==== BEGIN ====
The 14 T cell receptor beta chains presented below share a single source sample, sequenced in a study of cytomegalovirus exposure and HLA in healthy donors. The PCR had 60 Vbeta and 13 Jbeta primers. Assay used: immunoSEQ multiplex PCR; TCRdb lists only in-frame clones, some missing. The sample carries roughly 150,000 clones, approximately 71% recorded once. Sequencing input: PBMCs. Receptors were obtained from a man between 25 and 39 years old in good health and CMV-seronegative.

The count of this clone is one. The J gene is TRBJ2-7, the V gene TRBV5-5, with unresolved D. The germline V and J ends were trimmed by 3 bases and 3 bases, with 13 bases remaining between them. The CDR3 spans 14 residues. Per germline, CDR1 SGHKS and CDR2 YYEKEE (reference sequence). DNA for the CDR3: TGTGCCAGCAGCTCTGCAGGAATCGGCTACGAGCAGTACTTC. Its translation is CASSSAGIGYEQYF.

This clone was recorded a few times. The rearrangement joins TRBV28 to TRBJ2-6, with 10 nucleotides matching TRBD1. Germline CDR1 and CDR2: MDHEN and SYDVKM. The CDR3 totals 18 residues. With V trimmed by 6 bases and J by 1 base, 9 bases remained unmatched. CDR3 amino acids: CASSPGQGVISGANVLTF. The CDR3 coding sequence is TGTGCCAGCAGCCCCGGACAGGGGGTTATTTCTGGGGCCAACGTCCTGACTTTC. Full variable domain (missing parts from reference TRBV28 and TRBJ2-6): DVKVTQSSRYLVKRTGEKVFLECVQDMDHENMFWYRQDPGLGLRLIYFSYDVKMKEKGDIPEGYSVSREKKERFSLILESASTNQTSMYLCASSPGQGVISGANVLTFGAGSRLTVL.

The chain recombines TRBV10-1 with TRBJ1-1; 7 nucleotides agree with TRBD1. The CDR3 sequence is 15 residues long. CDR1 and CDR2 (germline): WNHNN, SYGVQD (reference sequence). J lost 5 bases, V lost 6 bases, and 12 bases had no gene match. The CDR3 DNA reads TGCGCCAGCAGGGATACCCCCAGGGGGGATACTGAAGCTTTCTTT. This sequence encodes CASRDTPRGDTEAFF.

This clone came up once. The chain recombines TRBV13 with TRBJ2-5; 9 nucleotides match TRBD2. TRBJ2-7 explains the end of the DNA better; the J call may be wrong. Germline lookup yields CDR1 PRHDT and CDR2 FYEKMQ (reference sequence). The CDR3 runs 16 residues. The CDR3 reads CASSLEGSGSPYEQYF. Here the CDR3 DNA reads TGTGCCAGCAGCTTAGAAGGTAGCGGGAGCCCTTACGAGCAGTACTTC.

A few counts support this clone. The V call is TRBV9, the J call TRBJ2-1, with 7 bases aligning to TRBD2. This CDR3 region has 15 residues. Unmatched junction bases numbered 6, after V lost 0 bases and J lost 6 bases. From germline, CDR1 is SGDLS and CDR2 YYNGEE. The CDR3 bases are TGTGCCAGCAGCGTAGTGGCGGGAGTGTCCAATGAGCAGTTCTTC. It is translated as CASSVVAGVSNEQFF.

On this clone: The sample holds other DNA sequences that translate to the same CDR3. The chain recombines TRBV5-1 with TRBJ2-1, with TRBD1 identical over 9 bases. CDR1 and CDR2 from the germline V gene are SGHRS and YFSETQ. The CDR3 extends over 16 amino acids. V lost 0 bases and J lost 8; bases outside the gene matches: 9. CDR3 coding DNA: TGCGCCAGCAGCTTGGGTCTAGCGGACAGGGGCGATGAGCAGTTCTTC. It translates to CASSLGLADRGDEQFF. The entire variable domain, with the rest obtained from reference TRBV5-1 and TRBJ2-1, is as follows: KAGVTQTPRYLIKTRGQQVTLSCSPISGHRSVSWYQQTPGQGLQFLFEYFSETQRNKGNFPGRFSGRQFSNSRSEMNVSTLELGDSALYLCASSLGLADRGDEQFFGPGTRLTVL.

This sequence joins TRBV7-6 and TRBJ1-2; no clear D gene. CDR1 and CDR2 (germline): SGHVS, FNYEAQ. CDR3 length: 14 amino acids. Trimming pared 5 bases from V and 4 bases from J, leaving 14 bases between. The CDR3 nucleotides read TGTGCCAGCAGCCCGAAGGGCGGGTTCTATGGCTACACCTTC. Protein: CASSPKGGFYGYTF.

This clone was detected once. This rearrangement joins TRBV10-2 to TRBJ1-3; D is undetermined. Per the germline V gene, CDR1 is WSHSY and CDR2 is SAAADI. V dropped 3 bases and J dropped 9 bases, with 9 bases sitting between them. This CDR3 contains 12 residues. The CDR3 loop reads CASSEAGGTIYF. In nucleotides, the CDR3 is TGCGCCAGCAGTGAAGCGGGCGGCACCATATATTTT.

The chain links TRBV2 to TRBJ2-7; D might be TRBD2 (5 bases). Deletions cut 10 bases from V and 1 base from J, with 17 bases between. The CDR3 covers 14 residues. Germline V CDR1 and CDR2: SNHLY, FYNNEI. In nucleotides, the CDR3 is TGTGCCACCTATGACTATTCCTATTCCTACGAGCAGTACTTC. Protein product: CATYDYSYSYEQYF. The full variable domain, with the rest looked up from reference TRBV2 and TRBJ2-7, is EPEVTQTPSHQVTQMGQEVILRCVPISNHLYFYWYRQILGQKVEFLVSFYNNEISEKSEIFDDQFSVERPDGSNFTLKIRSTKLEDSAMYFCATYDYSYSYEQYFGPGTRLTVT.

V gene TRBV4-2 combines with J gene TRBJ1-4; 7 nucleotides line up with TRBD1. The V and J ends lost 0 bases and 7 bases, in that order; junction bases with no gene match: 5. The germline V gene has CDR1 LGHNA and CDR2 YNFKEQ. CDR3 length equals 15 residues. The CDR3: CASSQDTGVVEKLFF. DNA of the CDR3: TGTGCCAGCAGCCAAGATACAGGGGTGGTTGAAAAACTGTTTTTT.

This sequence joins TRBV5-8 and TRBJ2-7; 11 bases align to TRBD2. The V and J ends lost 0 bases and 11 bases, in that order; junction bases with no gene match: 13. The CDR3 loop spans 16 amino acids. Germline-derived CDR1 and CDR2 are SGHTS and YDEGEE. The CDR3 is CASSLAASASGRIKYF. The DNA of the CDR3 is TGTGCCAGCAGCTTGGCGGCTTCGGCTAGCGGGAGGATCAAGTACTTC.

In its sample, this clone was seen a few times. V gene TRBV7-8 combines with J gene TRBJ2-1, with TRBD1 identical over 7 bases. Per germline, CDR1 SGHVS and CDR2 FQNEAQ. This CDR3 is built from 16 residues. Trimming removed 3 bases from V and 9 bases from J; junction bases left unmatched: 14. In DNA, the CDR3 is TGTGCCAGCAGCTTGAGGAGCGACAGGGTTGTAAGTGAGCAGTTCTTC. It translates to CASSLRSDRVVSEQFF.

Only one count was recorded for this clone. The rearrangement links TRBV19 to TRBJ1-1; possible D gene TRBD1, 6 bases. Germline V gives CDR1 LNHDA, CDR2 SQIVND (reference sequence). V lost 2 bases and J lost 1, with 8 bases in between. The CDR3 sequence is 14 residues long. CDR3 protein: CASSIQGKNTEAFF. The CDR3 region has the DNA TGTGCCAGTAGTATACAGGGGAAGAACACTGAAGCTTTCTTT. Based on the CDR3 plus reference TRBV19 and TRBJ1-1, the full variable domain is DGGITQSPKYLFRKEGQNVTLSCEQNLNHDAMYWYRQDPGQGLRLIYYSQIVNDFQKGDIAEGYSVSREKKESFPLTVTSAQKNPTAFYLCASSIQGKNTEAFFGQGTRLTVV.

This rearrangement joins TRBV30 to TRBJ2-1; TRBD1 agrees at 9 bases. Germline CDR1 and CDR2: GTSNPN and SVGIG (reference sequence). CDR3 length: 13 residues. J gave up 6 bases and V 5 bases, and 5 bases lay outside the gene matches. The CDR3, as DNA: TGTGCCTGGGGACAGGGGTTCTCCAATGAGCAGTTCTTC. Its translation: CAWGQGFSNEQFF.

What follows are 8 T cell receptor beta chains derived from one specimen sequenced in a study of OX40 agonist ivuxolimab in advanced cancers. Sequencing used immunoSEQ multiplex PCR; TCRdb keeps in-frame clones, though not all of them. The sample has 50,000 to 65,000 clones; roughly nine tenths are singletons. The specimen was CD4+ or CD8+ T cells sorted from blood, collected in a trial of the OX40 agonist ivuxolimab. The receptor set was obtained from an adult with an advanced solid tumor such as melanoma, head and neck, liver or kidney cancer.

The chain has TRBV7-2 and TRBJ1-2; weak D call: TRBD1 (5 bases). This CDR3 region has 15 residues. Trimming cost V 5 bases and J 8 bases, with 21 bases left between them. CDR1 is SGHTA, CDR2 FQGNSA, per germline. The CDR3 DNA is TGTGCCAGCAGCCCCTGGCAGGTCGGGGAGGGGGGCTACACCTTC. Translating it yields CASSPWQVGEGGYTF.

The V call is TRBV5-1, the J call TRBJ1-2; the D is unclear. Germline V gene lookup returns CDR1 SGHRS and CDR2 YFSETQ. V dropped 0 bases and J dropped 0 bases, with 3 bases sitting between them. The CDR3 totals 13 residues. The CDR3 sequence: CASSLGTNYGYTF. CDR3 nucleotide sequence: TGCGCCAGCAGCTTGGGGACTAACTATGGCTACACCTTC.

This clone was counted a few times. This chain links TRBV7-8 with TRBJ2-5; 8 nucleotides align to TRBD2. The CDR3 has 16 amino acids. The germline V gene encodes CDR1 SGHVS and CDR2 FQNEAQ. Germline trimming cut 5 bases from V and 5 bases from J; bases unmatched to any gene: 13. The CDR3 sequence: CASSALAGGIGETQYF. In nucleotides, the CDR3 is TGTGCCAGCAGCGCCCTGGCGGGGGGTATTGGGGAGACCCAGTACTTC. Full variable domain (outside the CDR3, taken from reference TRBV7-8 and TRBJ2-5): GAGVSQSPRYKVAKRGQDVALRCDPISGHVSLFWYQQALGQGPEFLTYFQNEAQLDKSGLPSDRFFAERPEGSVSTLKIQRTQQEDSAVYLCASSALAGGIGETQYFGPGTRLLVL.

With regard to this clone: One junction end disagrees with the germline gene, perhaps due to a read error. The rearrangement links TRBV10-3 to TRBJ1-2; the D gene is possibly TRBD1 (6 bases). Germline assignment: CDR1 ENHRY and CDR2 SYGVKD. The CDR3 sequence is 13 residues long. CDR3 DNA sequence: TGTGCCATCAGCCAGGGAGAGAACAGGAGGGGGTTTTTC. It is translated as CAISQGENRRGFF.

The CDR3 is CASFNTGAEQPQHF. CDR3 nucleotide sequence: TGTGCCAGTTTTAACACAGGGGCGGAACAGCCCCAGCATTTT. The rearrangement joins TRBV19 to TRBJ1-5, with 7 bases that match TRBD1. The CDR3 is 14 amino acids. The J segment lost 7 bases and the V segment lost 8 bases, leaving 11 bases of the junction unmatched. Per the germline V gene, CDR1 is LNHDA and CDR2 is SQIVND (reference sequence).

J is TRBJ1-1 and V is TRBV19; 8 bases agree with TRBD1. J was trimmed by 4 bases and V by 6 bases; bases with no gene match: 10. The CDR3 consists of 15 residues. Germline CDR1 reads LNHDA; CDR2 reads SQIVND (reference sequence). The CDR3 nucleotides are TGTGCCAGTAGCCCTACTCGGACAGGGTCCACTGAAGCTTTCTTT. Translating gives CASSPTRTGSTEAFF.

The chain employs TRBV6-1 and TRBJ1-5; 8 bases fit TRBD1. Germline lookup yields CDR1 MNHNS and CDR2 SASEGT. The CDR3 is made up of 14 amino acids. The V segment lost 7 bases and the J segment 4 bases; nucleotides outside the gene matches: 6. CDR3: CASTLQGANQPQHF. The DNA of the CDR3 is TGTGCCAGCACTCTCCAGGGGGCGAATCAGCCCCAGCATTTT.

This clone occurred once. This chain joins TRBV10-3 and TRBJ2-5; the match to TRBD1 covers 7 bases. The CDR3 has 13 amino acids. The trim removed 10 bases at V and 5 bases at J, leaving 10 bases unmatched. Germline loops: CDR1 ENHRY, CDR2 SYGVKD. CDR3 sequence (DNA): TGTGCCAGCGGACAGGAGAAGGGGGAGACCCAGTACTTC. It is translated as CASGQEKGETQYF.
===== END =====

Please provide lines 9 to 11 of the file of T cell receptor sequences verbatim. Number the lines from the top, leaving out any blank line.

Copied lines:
This clone was detected once. This rearrangement joins TRBV10-2 to TRBJ1-3; D is undetermined. Per the germline V gene, CDR1 is WSHSY and CDR2 is SAAADI. V dropped 3 bases and J dropped 9 bases, with 9 bases sitting between them. This CDR3 contains 12 residues. The CDR3 loop reads CASSEAGGTIYF. In nucleotides, the CDR3 is TGCGCCAGCAGTGAAGCGGGCGGCACCATATATTTT.

The chain links TRBV2 to TRBJ2-7; D might be TRBD2 (5 bases). Deletions cut 10 bases from V and 1 base from J, with 17 bases between. The CDR3 covers 14 residues. Germline V CDR1 and CDR2: SNHLY, FYNNEI. In nucleotides, the CDR3 is TGTGCCACCTATGACTATTCCTATTCCTACGAGCAGTACTTC. Protein product: CATYDYSYSYEQYF. The full variable domain, with the rest looked up from reference TRBV2 and TRBJ2-7, is EPEVTQTPSHQVTQMGQEVILRCVPISNHLYFYWYRQILGQKVEFLVSFYNNEISEKSEIFDDQFSVERPDGSNFTLKIRSTKLEDSAMYFCATYDYSYSYEQYFGPGTRLTVT.

V gene TRBV4-2 combines with J gene TRBJ1-4; 7 nucleotides line up with TRBD1. The V and J ends lost 0 bases and 7 bases, in that order; junction bases with no gene match: 5. The germline V gene has CDR1 LGHNA and CDR2 YNFKEQ. CDR3 length equals 15 residues. The CDR3: CASSQDTGVVEKLFF. DNA of the CDR3: TGTGCCAGCAGCCAAGATACAGGGGTGGTTGAAAAACTGTTTTTT.